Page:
I've also purchased GPS trackers like this one. It uses a GSM sim card to notify you by text message if the tracker has left an area that you define. It can also text you if it travels faster than a defined speed. It doesn't only rely on GPS for tracking. It also uses GSM/GRPS to triangulate a position and give you an actual street address. You can call or text the device to engage constant tracking with updates every few seconds or minutes.

One of my scooters has a remote start with engine kill.

There are also alarms like this one that have a proximity sensor that triggers an audible warning if anyone approaches the scooter, besides sending notification to the remote control pager. I haven't purchased this one.

u/pointlessdude · 2 pointsr/biggreenegg will give you something to think about, 2 guys just grabbed it right off his porch. a Camera will just give you a good shot of people you wont recognize. least try slow them down with a Cable lock:

u/coastAL_- · 2 pointsr/boston
u/SamEEE · 2 pointsr/guns

Steel braided security cable with loops at both ends crimped. Run through trigger guard and through an eye bolt attacked to a wall stud.

Should cost about 30 dollars all up.

Seems I was about on the money.

u/mtackett90 · 2 pointsr/CarAV
u/GlockInKnapsack01 · 2 pointsr/CSUS

You can use a regular student permit ($178?) for both your motorcycle and car. UTAPS sells a "permit holder" (a plastic thing) for about $10. When I ride my motorbike, I lock the permit holder to my bike. I used to use an over-sized pad lock, but last semester I saw people using cable locks which is a MUCH better solution (link below). When I drive my car, I put the permit holder in the lower right corner of my windshield.

If all you have is a motorcycle permit, you will need to pay for the daily parking permit.

u/kake14 · 2 pointsr/motorcycles

buy this

Put through jacket sleeve, helmet, handlebars, and lock it.

I don't know, just a thought. Defeats the stealing shit but not the destroying shit part.

u/PeaceBeWithYou- · 2 pointsr/Dualsport

Not OP, but a fellow XR owner. My solution was to hide away a kill switch. This combined with a cable and lock, and have never had a problem in the City. You can probably go without lock and chain in a small town, but I don't want someone picking up my bike and tossing it in their truck. Better safe than sorry

u/slick62 · 2 pointsr/motorcycles

I use one of these cable locks. It's small enough to fit in my tankbag and on the rare occasion I'm not confident in just leaving stuff laying, will run it through a jacket sleeve, helmet D-ring, and solid part of the bike. The one I have is several years old so it wasn't available in disco colors.

You could also get an inexpensive bike cable lock that's a bit more substantial but not as easy to carry.

Yes, if someone wants your gear they can cut the cable if they brought such tools along for the task. But the only thing I've ever had taken from my bike was a Winston Rodeo Award denim jacket on loan from my brother that I left in a saddlebag that someone took back in 74 while parked in my apartment in Dallas.

u/JJ-Rousseau · 1 pointr/france

Non j'avais (Meilleur vente amazon ...)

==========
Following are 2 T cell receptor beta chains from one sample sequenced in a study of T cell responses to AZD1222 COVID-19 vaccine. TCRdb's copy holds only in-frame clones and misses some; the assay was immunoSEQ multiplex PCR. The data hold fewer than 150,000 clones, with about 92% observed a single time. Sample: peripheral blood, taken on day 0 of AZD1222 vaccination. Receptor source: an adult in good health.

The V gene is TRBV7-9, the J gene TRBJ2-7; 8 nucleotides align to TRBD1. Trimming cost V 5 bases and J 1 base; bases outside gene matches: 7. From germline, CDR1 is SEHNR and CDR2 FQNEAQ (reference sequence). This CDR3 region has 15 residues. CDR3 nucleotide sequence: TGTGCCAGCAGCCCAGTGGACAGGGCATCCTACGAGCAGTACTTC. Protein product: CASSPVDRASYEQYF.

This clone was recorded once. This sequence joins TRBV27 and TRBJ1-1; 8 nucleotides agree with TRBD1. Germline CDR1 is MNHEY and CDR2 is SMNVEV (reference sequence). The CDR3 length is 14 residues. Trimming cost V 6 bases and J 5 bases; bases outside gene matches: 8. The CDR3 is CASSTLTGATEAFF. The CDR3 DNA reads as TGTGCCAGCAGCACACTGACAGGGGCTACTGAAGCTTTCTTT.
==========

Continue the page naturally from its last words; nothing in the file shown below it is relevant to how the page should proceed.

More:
On me l'avait recommandé, maintenant je prendrai un U.

u/lqdcat · 1 pointr/FZ09

I use one of these through the face shield hole and rear peg. Just keep an eye on the weather

Master Lock Cable Lock, Set Your Own Combination Retractable Bike Lock, 2 ft. Long, Assorted Colors, 4603D

u/jidery · 1 pointr/motorcycles

Most cases with a lock have minimal protection anyway. I use a thick cable and thread it through my jacket and pants and through my tail bag and lock with a master lock for protection at my school. Would take a lot of effort to steal any gear from me.

u/awesome_shtein · 1 pointr/Firearms

One option: get this and this. Loop the cable around something solid (bed frame) and stick the case inside a bag that you lean against the anchor (bed frame). No one will see the cable or the box unless they move your bag aground. Won't stop a determined thief but they'll have to make a lot of noise and effort. Opening the box is fast if you know the code.

u/Zagmut · 1 pointr/bikecommuting

Naw, that’s a noose chain. It allows for a wider variety of locking situations.

u/real_eparker · 1 pointr/CAguns

Hello fellow Santa Clara County resident! Lucky you for purchasing your weapon after the AR-15 registration cutoff date. Like a chump I wanted a shiny new toy for christmas and ended up waiting at Bay Area Gun Vault for almost 5 hours; made the DMV look easy.

Onto your question; most guns these days come with crappy cable locks that meet the minimum definition of a gun locking device. I'd ask when you go in to purchase if the gun will come with one. If it doesn't, you can always get something like this on Amazon while you wait out the 10-day period.

Anyways, enjoy yourself, good luck on the purchase. Also, unsolicited advice; have you considered a bolt action?!

u/Vercify · 1 pointr/motorcycles

I spent $6 on a cable lock or gun lock. I rest the chin of the helmet on my passenger peg and loop the lock through the cracked visor and around the passenger rearset (anything metal will work).

This isn't foolproof, but its much better than simply attaching your helmet to the bike via the strap. I'm sure a decent pair of bolt cutters could snip right through this cable, but it gives some peace of mind when I am only going somewhere for a short period of time. If I am away from the bike for more than a couple hours I usually just bring my helmet with me.

u/802bikeguy_com · 1 pointr/bicycling

Don't forget a 4' accessory cable if your front wheel is quick release. My lock strategy:

u/sa513 · 1 pointr/CCW

Here's one of the more secure lock boxes:

Anchor it with something like this:

u/kickstand · 1 pointr/Kayaking

I have one of these. I wrap it around the kayak and around the factory rack. I guess somebody could slip the kayak out lengthwise, but it would be awkward and time-consuming.